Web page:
Denial of miracles is one characteristic of the heresy of Modernism. Doctors of the Church did not deny the miraculous nature of the multiplication of the loaves: The multiplication of the loaves was not effected by way of creation, but by an addition of extraneous matter:The multiplication of the loaves was not effected by way of creation, but by an ...


5

In John 6:29, "Jesus answered them, 'This is the work of God, that you believe in him whom he has sent.'" Jesus did not do His healing works merely for the sake of healing. He came to restore faith in God as an expression of repentance. His ongoing message was, "Repent, for the Kingdom of God is at hand" (Mark 1:15). He wasn't sent as a humanitarian to fix ...


4

It's more likely Matthew and Levi were different disciples than the same. A number of the disciples had other names like we do today, however, the Gospels refer to James the son of Alphaeus (Mark 3:18) as a different disciple from Matthew (Mark 3:18). The Bible also mentions a disciple : "Levi the son of Alphaeus" (Mark 2:14). It's more likely this James and ...


4

I do not know who else has said this, but one prominent commentator who is of this opinion is the Venerable Bede (672-735), in his commentary on Mark.1 He does not offer historical reasons for why the blind man might have been naked, but presents his nudity in the context of the doctrine of being "born again" in Christ. As you say, this involves casting off ...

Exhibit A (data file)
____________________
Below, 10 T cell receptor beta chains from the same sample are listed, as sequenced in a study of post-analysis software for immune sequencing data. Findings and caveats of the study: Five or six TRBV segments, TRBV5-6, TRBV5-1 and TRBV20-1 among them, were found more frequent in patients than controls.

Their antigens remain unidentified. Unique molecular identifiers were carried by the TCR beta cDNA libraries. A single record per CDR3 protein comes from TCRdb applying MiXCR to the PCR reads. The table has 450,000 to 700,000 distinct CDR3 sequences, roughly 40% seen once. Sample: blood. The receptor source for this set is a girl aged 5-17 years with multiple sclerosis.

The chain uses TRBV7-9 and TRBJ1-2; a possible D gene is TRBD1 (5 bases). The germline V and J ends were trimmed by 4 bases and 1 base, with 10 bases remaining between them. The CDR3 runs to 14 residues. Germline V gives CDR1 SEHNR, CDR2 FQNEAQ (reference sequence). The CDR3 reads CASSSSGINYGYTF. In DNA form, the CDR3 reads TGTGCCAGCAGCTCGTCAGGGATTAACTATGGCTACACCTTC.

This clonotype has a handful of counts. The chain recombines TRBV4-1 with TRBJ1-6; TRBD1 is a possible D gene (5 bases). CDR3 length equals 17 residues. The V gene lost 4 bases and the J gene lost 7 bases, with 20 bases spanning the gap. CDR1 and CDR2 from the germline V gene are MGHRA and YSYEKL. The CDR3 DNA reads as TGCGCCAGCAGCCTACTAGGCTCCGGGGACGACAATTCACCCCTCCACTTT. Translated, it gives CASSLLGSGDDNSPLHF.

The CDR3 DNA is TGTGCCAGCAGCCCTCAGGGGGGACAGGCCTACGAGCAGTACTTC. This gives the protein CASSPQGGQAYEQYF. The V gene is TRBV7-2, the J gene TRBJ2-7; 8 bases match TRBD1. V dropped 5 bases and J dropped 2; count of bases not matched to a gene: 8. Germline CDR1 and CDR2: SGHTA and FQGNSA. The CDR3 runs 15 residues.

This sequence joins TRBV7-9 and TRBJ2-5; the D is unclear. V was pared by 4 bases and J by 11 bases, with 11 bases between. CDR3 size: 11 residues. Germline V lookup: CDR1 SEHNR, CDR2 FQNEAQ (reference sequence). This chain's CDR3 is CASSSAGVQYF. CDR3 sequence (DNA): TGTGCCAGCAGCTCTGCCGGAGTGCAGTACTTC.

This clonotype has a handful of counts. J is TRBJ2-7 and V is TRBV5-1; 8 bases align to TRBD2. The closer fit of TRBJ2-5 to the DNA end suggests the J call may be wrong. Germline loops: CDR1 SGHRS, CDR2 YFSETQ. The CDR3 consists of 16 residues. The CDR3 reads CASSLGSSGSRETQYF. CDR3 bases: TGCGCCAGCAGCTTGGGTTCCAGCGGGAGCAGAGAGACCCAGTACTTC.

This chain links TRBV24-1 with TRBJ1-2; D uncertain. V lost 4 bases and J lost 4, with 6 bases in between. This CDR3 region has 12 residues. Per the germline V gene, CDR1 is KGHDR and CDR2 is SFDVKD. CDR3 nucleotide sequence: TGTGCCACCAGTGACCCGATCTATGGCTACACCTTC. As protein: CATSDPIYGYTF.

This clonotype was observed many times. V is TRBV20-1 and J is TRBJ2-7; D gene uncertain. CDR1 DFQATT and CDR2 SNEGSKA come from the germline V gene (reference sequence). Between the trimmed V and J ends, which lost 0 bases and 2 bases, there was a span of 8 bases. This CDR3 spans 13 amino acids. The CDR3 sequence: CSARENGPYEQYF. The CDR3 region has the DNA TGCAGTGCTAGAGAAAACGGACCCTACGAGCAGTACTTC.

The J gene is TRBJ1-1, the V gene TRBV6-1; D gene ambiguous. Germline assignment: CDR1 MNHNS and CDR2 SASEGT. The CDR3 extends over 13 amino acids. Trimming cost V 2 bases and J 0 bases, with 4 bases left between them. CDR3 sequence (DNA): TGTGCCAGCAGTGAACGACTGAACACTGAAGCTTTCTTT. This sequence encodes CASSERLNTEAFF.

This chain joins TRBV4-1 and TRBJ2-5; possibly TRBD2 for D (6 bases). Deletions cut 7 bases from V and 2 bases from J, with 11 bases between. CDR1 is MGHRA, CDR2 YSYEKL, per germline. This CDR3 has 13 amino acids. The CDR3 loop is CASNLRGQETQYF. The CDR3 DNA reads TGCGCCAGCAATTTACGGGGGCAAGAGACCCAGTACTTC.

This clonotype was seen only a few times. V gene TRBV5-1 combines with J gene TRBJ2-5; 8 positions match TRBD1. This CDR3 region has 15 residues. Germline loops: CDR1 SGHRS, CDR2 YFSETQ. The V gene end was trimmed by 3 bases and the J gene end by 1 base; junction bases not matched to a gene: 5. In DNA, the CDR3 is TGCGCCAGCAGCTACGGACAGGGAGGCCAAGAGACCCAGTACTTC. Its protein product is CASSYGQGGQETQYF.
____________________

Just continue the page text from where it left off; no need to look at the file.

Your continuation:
4

You get the sense of literal fulfillment by reading the verses before and after. Jesus is not switching back and forth between the two in the chapter when He talks about what will happen in the last days. When Jesus told His disciples that the temple will be torn down (13:1-2), the disciples wanted to know when that would happen, and what the sign will be ...


4

I don't see Matthew as referring exclusively to the next life. Why do you think that is what it is saying? In fact, Matthew doesn't give a time frame, therefore, it is less exact, but not contradicting Mark. They are both saying the same thing. Even in other translations, I see it as reading into the text of Matthew to say that it is referring exclusively ...


4

Many of the church fathers saw a correspondence between the Gospels and the four living creatures in Revelation 4:5-11. They disagreed over which living creature went with which gospel. However, if the correspondence was this: Lion = Matthew Ox = Mark Man = Luke Eagle = John then the gospels are ordered according to the order of the four living creatures ...